Planning exit, alternative venues to preach?

by Goodstein 54 Replies latest jw experiences

  • Goodstein


    I've come to the conclusion that many doctrines of the WTS are unscriptural after many years of privately disagreeing with some of them but feeling that the society was "mostly right" and still being used by Jehovah. This turning point has happened in the last year or so. Since then, I've done more research and basically confirmed my impression.

    I'm now in a difficult position. I'm born-in. My father is a convert, but my mother and her family are born-in, multiple generations. I barely know my non-Witness family. Since one of the things I disagreed about previously was higher education, I have a career and non-witness friends. I recently moved to a new area for work, so I'm not especially well-attached to anyone in this new congregation, and I know it would be difficult or impossible to convince any of them to really read their Bibles. Basically, my main concern is for my family and a handful of other Witness friends.

    My father is an elder, but in the past has shown signs of free-thinking. He's an intelligent professional man who became a Witness basically because of a perceived "miracle" (i.e. coincidence) at a difficult time in his life. I have a hard time reading him, if he really believes some of the more outlandish stuff or not. Not too long ago, he left his old congregation of many years and moved to the opposite side of the country after a complicated, protracted and locally scandalous judicial matter, but I do not think he is disillusioned with the organization as a whole - he has recently become very active as an elder in the new congregation and with various other WTS-related activities. My intuition is that he's got his private doubts about WTS teachings, but, like me at one time, thinks they are the "least wrong" religion and is trapped in the paradigm that there is one least-wrong denomination he must serve. He knows I read a lot of non-WT theological / bible history publications and has never commented negatively about it, and we will even have friendly arguments on Bible topics sometimes. These aren't winner-and-loser type debates; we usually end up agreeing that there are merits to both positions or that it can't really be decided for sure and it's not critical. Beyond those implicit in the WTS's absurd literalism about science and history as reflected in the Bible, I've never challenged at WT doctrine in front of him, though.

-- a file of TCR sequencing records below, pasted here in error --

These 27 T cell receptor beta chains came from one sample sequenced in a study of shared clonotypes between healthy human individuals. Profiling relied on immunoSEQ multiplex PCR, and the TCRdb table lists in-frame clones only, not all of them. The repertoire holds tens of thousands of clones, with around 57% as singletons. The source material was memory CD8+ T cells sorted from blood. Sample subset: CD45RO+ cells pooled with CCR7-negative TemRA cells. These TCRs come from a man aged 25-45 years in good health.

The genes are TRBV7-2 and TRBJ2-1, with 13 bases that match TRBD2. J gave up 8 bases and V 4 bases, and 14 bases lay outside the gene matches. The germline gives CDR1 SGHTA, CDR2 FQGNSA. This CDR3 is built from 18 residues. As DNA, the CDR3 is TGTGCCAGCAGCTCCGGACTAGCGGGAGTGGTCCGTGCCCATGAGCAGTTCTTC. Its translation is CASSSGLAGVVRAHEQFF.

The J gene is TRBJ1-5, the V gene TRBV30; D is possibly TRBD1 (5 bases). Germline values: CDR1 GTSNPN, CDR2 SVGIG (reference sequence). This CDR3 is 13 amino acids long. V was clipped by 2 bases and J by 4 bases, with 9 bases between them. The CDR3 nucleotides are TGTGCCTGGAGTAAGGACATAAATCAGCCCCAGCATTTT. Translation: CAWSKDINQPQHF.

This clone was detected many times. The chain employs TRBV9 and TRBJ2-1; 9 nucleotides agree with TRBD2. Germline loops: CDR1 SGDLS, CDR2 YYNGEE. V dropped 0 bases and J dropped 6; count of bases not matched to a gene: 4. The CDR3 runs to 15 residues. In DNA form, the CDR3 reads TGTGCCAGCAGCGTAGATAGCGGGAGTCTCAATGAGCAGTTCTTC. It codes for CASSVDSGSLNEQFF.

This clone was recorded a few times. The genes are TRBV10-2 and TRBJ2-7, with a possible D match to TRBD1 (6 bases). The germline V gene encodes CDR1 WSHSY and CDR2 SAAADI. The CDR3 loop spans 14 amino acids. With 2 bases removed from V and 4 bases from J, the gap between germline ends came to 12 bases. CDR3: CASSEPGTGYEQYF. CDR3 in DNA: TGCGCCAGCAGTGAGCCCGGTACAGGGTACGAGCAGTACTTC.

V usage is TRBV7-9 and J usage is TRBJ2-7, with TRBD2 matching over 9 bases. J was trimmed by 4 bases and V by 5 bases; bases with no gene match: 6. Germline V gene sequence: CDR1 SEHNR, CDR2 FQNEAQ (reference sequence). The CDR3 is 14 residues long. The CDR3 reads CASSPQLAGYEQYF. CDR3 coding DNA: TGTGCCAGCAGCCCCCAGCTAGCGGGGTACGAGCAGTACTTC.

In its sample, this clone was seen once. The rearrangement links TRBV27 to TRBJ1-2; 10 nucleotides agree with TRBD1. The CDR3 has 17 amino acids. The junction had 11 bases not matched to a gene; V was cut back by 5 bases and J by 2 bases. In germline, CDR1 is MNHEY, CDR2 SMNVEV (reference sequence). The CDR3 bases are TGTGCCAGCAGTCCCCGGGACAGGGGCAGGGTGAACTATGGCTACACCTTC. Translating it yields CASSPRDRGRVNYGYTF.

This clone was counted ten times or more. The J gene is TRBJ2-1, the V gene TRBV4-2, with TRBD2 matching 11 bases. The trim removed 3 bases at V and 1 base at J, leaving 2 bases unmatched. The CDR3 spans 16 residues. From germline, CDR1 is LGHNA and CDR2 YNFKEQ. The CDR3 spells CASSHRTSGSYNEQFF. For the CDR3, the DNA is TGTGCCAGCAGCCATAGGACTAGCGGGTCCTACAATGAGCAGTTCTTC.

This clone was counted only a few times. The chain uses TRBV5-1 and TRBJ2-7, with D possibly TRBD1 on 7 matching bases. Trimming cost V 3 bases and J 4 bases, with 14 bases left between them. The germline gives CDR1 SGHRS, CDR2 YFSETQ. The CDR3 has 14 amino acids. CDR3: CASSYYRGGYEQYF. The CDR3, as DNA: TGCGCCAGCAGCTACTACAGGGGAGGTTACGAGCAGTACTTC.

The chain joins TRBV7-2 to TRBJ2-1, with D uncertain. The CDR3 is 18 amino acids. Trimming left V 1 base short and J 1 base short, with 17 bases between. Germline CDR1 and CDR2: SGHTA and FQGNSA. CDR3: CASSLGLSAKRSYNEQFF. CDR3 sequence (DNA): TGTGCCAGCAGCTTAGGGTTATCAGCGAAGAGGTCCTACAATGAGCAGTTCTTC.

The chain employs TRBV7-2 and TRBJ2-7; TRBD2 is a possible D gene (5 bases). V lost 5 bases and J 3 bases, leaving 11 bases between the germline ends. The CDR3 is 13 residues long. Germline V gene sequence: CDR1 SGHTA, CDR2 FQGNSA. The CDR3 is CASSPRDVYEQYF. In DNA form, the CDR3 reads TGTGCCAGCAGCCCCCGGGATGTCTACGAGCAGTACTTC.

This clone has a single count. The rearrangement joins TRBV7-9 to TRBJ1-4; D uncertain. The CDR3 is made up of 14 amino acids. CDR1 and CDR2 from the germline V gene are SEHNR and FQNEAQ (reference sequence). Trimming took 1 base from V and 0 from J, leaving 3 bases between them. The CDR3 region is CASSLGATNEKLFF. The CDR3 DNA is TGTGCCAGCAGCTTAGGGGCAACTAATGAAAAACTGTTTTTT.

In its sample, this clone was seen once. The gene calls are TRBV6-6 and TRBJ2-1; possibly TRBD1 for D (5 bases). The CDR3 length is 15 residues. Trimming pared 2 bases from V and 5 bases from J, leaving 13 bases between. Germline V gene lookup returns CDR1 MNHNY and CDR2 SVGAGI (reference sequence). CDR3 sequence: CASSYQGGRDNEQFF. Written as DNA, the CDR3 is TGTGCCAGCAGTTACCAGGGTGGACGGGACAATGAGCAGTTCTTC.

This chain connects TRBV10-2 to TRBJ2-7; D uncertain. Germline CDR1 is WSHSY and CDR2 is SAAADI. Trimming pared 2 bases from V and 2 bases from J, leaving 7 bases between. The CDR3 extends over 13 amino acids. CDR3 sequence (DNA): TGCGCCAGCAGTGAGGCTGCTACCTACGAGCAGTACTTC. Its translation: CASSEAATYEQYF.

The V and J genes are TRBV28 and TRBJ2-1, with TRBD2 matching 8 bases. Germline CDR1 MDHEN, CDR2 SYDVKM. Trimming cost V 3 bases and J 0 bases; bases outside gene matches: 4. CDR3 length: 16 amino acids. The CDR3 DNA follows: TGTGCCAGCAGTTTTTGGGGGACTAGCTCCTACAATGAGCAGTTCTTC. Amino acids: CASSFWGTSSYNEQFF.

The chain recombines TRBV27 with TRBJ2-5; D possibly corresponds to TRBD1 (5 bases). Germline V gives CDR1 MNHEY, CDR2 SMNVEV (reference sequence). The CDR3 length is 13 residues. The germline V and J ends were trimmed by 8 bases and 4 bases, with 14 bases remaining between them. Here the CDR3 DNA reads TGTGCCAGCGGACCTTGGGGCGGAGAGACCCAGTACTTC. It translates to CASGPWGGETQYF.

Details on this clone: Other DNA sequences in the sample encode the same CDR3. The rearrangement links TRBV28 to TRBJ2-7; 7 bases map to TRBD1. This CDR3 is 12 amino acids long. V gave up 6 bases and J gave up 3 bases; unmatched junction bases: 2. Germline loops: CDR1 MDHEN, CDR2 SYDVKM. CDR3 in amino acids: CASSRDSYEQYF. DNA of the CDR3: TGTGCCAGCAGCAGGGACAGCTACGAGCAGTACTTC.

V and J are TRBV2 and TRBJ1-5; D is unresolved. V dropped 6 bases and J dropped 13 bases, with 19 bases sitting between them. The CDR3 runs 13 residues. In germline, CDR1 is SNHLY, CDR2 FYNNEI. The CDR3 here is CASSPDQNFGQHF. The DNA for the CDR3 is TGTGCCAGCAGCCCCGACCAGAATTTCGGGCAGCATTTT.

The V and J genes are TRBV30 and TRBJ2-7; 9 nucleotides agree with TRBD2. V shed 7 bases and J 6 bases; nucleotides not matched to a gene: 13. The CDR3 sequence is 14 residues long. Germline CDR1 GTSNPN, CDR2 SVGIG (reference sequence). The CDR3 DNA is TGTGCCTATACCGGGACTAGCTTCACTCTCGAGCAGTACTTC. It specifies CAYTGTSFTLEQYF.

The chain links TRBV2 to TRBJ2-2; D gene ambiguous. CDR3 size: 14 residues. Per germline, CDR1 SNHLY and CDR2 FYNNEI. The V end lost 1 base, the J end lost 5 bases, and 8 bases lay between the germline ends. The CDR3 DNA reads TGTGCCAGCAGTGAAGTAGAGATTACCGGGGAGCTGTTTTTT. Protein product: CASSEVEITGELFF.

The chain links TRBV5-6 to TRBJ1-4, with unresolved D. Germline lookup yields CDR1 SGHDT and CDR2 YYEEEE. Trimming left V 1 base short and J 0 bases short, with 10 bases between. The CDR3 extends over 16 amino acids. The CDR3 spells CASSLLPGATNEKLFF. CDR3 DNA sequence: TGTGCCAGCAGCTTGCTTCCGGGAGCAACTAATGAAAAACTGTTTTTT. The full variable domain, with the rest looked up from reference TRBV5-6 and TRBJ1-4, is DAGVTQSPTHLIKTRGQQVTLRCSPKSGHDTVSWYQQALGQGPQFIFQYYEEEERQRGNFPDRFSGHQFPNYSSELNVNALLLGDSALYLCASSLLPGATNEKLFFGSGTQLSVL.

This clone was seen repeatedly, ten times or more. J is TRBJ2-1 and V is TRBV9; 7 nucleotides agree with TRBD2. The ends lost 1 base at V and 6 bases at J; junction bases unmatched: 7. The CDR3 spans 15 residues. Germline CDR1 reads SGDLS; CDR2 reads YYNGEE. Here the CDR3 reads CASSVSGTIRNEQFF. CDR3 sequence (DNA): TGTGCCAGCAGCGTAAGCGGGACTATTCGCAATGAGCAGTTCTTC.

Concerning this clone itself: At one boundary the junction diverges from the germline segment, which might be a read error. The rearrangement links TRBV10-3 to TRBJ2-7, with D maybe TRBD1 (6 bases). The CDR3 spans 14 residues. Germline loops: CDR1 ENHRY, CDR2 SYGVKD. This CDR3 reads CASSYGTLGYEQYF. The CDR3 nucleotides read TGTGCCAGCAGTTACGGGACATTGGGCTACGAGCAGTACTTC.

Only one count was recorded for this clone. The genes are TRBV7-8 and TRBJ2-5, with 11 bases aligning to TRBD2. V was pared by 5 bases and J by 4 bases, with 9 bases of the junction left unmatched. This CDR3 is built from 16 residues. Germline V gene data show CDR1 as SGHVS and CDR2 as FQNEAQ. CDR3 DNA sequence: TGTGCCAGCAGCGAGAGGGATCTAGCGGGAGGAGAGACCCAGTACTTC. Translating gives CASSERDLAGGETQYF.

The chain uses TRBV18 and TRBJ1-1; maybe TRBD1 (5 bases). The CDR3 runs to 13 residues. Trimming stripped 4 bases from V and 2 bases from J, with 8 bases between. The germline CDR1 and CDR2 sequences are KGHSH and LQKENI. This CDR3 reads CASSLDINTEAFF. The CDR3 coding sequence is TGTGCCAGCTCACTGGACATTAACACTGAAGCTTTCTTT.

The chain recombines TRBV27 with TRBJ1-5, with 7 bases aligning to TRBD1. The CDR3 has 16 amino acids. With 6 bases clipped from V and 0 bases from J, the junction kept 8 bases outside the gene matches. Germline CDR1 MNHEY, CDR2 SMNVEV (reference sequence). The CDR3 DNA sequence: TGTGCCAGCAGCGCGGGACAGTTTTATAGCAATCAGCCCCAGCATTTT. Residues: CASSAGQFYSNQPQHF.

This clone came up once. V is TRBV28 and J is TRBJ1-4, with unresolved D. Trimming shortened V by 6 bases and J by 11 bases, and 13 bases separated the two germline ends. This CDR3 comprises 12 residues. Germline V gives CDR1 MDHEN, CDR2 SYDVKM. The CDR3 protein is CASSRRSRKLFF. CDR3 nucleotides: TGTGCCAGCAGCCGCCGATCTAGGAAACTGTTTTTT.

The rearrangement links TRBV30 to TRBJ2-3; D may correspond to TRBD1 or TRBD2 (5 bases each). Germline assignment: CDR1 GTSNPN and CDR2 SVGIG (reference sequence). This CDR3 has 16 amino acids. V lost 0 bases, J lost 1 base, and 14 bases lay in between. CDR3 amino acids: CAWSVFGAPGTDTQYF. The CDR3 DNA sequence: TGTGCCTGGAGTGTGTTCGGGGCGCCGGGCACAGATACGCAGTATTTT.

My mom, on the other hand, is a kool-aid drinker, as far as I can tell. I know dad can influence her because he got her to knock off her opposition to me going to college years ago, but he might have just pulled rank/"headship", I don't know for sure.

    I feel like I need to tell my dad about my real beliefs, in the hope of getting him out, or at least getting him thinking. I am not sure if his actual salvation is in danger - right now I'm tending to think that good people in all religions, who did good and worshiped as best they knew how, will get an eternal "good ending," but I feel like I owe it to him to be level with him, and am struggling in general with questions about what my obligations are as someone who knows WTS teachings are wrong. I've been able to restrain myself so far mainly in the name of prudence - that if I do something to get myself DF'd, I will eliminate the possibility of reaching many people I could have helped if I'd been more discrete. I also would like to get the parents off my back about spirituality - I used to pioneer and stuff, but since discovering the WTS teaches so many unscriptural things, I've barely been able to motivate myself to get out in service but to place bibles with people or slip an innocuous Awake issue into a laundromat. I've thusfar blamed my new work situation, which is true, but I won't have that excuse forever. I couldn't bear to teach someone that they had to die to avoid a blood transfusion or that some old men in Brooklyn speak with the voice of the One True God, and that his message for mankind is that he's going to kill most of them Real Soon Now, since 1914.